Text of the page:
wikiHow to Treat a Burn Using Honey

Four Parts:Diagnosing Your BurnTreating Smaller Burns ImmediatelyChanging the DressingLetting the Burn Heal

Honey has been used for hundreds of years to treat burns and other injuries. Honey's antioxidant and antibacterial properties give it healing qualities.[1] When honey is applied to a burn, it keeps the wound moist, allowing for quick healing and minimal scarring. Use honey to treat first-degree burns and small second-degree burns rapidly and naturally.

Part 1
Diagnosing Your Burn

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    Recognize a first-degree burn. Burns can happen pretty easily. You can get burned by heat, fire, the sun, electricity, boiling liquids like water, sauces and other foods, and chemicals. A first-degree burn is the least severe, affecting the topmost layers of your skin.[2]
    • A first-degree burn will be red and painful. It turns white when you put pressure on it.
    • This type of burn usually heals within 3-6 days. The skin may peel during healing. There is usually little to no scarring.
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    Recognize a second-degree burn. A second-degree burn is more severe than a first-degree burn. It affects deeper layers of the skin. It will be red or splotchy, swollen and very painful. There may be blisters. [3]
    • This type of burn usually heals within 2-3 weeks. You may have some scarring.
    • If your burn is any larger than about 1 inch (2.5 centimeters), see your doctor immediately.
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    Know what a third-degree burn is like. Third-degree burns are the deepest and most serious burns. They damage all the layers of the skin. The skin may be whitish (charred) or black. [4]
    • Third-degree burns require immediate medical attention. Do not attempt to treat this type of burn on your own.
    • Third-degree burns are not usually painful because the nerves have been damaged.
    • These burns may take months to heal and may scar during healing.

Part 2
Treating Smaller Burns Immediately

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    Run cold water over the burn. Immediately after getting burned, use cold, running water to cool the area to a comfortable level. Do this for at least 5 minutes. [5]
    • Second-degree burns should be cooled for at least 15 minutes.[6]
    • Do not apply ice to the burned area.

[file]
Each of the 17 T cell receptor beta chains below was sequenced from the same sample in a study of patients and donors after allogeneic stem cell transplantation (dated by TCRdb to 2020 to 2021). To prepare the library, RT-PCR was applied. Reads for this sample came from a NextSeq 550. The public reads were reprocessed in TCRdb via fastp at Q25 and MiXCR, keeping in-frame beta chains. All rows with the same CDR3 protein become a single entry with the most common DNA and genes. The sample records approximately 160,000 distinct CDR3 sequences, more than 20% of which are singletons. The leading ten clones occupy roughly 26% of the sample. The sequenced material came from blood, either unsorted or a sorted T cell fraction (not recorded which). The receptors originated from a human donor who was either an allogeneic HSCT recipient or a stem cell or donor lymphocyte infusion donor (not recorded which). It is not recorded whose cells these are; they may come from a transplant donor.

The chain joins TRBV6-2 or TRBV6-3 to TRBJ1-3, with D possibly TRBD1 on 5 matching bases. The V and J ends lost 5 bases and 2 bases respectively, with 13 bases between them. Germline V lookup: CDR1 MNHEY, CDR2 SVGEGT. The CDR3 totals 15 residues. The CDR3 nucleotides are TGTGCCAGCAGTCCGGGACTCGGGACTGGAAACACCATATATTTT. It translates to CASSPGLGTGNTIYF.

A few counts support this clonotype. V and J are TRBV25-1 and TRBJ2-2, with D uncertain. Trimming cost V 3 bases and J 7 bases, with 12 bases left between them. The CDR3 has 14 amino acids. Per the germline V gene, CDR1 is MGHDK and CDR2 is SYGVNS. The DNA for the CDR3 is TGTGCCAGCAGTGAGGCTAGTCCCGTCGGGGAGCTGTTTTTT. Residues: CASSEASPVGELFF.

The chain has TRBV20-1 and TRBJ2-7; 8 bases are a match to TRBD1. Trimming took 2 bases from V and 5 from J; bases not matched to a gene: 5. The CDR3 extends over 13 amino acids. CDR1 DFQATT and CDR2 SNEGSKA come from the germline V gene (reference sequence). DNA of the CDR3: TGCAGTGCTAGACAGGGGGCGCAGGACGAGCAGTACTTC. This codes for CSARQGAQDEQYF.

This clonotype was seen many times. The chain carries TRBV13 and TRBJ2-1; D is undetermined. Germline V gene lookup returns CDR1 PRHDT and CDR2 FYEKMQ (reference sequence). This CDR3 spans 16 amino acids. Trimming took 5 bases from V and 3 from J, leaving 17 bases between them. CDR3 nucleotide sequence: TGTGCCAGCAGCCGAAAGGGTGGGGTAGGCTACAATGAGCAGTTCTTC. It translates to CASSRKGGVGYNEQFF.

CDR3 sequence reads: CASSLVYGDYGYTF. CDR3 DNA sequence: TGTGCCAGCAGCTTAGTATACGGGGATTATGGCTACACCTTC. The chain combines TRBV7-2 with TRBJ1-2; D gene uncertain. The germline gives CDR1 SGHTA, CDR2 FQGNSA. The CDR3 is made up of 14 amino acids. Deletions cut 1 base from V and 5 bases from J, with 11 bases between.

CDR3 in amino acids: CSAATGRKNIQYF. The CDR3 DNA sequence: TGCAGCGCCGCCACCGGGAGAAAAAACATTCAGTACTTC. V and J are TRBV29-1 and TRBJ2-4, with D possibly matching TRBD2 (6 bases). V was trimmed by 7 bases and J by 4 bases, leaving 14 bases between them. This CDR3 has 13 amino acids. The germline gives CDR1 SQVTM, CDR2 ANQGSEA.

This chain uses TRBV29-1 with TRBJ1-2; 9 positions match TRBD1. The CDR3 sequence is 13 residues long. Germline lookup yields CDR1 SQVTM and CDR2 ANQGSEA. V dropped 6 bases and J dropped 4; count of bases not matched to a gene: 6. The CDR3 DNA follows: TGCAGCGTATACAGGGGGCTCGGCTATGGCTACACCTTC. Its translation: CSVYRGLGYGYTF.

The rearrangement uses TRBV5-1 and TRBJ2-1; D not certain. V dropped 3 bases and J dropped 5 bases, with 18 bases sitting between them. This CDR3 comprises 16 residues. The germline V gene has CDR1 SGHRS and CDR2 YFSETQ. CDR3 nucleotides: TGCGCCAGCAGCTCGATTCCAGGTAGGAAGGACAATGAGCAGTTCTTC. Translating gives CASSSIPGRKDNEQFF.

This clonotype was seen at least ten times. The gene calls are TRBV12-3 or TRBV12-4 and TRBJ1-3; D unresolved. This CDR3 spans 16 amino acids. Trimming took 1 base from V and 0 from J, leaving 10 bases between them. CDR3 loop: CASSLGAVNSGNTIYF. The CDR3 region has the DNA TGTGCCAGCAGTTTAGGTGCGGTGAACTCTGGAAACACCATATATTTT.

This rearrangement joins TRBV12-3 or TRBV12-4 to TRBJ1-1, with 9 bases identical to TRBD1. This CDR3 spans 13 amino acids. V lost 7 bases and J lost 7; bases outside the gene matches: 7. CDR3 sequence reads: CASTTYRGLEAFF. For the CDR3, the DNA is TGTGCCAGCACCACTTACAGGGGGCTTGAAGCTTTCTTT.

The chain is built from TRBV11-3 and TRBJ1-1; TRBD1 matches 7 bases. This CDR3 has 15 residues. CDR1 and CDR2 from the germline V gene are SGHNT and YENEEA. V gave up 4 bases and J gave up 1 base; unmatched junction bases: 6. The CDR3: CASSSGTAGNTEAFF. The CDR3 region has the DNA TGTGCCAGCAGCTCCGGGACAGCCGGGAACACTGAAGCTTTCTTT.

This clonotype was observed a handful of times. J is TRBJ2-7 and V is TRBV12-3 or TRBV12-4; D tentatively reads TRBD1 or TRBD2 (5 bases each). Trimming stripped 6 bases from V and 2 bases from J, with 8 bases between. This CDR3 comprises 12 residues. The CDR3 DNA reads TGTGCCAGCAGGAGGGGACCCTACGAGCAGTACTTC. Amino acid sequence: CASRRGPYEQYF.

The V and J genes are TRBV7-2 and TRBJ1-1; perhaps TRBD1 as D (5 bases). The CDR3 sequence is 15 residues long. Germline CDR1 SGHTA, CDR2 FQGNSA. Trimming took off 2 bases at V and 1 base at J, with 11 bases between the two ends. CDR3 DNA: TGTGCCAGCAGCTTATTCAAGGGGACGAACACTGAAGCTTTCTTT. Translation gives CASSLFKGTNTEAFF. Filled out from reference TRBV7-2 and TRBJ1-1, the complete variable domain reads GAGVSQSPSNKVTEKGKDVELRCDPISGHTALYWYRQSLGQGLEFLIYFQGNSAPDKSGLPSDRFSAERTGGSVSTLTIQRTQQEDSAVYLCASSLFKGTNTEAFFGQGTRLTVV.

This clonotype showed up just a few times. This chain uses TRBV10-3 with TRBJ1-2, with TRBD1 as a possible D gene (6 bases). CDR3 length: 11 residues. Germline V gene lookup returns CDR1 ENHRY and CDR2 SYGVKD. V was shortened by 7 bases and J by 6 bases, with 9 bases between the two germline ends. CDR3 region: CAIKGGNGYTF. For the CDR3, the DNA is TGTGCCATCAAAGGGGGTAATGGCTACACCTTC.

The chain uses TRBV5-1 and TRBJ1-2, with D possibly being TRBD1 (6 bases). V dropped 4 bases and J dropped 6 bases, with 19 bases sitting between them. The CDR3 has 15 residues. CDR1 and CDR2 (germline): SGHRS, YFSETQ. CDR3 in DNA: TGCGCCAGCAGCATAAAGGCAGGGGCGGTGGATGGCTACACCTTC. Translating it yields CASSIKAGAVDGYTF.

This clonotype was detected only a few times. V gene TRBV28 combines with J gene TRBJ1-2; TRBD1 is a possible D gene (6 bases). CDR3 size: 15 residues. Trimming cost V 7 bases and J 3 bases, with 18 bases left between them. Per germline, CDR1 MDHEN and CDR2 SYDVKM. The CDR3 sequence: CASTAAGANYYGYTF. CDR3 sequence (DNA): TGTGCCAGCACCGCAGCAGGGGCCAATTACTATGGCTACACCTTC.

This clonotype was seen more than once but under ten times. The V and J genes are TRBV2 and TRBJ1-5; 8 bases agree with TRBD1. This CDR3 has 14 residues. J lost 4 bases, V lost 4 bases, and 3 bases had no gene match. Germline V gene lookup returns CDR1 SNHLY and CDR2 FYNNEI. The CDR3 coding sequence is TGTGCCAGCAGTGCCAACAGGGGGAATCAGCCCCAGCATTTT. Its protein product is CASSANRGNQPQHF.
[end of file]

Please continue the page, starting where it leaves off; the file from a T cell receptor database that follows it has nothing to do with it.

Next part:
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    Pour medicinal honey over the burned area. Use medicinal honey to cover the entire burned area and onto the surrounding, undamaged tissue. Don’t skimp on the honey. You want to have a pretty thick layer of honey over the wound. Depending on where the burn is, try to have the honey about ¼ inch thick (about ½ centimeter).
    • Use medicinal honey if possible. Examples of medicinal honeys are manuka honey from New Zealand and Medihoney from Germany.[7]
    • If you can’t find medicinal honey, a good choice is organic, unfiltered raw honey. Don’t use regular honey from the grocery store.[8]
    • Avoid using rhododendron-based honey. It can contain toxins known as grayanotoxins and is known as “Mad Honey” because it has been known to cause lightheadedness and hallucinations. [9]
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    Spread the honey around. Use a thin plastic bag, sandwich bag or wooden ice cream stick to gently spread the honey over the burned area and surrounding skin.
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    Wrap the burned area with dressing. Use a clean, dry gauze bandage or a non-stick dressing like Telfa. Cover the burned area completely with the dressing. Hold it in place with medical adhesive tape.[10]
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    Get immediate medical attention for major burns. If you have received a large second-degree burn (larger than 1 inch or 2.5 centimeters), or you have a third-degree burn, get medical attention right away.
    • For second-degree burns, you should still cool the burn with cold, running water for 15 minutes, or until help arrives.